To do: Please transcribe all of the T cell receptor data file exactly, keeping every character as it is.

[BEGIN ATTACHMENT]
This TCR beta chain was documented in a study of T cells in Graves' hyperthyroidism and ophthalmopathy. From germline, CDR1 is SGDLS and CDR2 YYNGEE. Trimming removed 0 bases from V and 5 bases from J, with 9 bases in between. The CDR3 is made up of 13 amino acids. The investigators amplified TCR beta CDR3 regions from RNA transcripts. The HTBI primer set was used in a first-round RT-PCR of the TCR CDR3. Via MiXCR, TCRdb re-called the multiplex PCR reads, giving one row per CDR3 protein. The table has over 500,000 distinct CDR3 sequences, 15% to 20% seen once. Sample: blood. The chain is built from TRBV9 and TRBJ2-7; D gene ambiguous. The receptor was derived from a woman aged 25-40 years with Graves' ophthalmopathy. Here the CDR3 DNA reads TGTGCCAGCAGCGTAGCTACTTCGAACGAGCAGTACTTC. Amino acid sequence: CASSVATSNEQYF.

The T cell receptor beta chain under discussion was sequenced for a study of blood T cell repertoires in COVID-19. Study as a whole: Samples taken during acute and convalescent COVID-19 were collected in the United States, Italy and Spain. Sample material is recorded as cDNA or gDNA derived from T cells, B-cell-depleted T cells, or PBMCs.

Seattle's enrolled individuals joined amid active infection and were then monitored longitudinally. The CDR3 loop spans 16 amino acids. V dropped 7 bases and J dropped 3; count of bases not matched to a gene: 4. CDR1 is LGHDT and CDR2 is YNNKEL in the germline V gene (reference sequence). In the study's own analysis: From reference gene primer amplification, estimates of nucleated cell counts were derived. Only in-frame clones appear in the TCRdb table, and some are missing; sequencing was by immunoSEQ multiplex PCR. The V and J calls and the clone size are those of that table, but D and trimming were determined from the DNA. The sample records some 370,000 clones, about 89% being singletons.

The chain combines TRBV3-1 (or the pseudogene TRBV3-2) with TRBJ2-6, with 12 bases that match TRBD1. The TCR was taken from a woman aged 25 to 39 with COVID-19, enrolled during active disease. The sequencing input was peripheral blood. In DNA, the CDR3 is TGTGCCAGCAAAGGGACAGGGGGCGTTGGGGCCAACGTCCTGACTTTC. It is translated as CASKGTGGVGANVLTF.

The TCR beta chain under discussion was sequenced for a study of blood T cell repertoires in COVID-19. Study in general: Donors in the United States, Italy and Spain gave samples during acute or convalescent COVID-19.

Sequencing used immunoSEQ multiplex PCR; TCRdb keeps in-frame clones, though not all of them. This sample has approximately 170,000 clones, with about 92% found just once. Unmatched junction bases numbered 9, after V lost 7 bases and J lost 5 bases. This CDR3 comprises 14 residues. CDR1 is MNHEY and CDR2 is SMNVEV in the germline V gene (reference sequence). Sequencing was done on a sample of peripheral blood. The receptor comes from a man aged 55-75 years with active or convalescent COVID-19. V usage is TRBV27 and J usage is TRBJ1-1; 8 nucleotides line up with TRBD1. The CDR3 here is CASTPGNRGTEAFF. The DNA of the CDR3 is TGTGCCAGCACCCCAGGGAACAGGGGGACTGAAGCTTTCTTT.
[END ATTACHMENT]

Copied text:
This TCR beta chain was documented in a study of T cells in Graves' hyperthyroidism and ophthalmopathy. From germline, CDR1 is SGDLS and CDR2 YYNGEE. Trimming removed 0 bases from V and 5 bases from J, with 9 bases in between. The CDR3 is made up of 13 amino acids. The investigators amplified TCR beta CDR3 regions from RNA transcripts. The HTBI primer set was used in a first-round RT-PCR of the TCR CDR3. Via MiXCR, TCRdb re-called the multiplex PCR reads, giving one row per CDR3 protein. The table has over 500,000 distinct CDR3 sequences, 15% to 20% seen once. Sample: blood. The chain is built from TRBV9 and TRBJ2-7; D gene ambiguous. The receptor was derived from a woman aged 25-40 years with Graves' ophthalmopathy. Here the CDR3 DNA reads TGTGCCAGCAGCGTAGCTACTTCGAACGAGCAGTACTTC. Amino acid sequence: CASSVATSNEQYF.

The T cell receptor beta chain under discussion was sequenced for a study of blood T cell repertoires in COVID-19. Study as a whole: Samples taken during acute and convalescent COVID-19 were collected in the United States, Italy and Spain. Sample material is recorded as cDNA or gDNA derived from T cells, B-cell-depleted T cells, or PBMCs.

Seattle's enrolled individuals joined amid active infection and were then monitored longitudinally. The CDR3 loop spans 16 amino acids. V dropped 7 bases and J dropped 3; count of bases not matched to a gene: 4. CDR1 is LGHDT and CDR2 is YNNKEL in the germline V gene (reference sequence). In the study's own analysis: From reference gene primer amplification, estimates of nucleated cell counts were derived. Only in-frame clones appear in the TCRdb table, and some are missing; sequencing was by immunoSEQ multiplex PCR. The V and J calls and the clone size are those of that table, but D and trimming were determined from the DNA. The sample records some 370,000 clones, about 89% being singletons.

The chain combines TRBV3-1 (or the pseudogene TRBV3-2) with TRBJ2-6, with 12 bases that match TRBD1. The TCR was taken from a woman aged 25 to 39 with COVID-19, enrolled during active disease. The sequencing input was peripheral blood. In DNA, the CDR3 is TGTGCCAGCAAAGGGACAGGGGGCGTTGGGGCCAACGTCCTGACTTTC. It is translated as CASKGTGGVGANVLTF.

The TCR beta chain under discussion was sequenced for a study of blood T cell repertoires in COVID-19. Study in general: Donors in the United States, Italy and Spain gave samples during acute or convalescent COVID-19.

Sequencing used immunoSEQ multiplex PCR; TCRdb keeps in-frame clones, though not all of them. This sample has approximately 170,000 clones, with about 92% found just once. Unmatched junction bases numbered 9, after V lost 7 bases and J lost 5 bases. This CDR3 comprises 14 residues. CDR1 is MNHEY and CDR2 is SMNVEV in the germline V gene (reference sequence). Sequencing was done on a sample of peripheral blood. The receptor comes from a man aged 55-75 years with active or convalescent COVID-19. V usage is TRBV27 and J usage is TRBJ1-1; 8 nucleotides line up with TRBD1. The CDR3 here is CASTPGNRGTEAFF. The DNA of the CDR3 is TGTGCCAGCACCCCAGGGAACAGGGGGACTGAAGCTTTCTTT.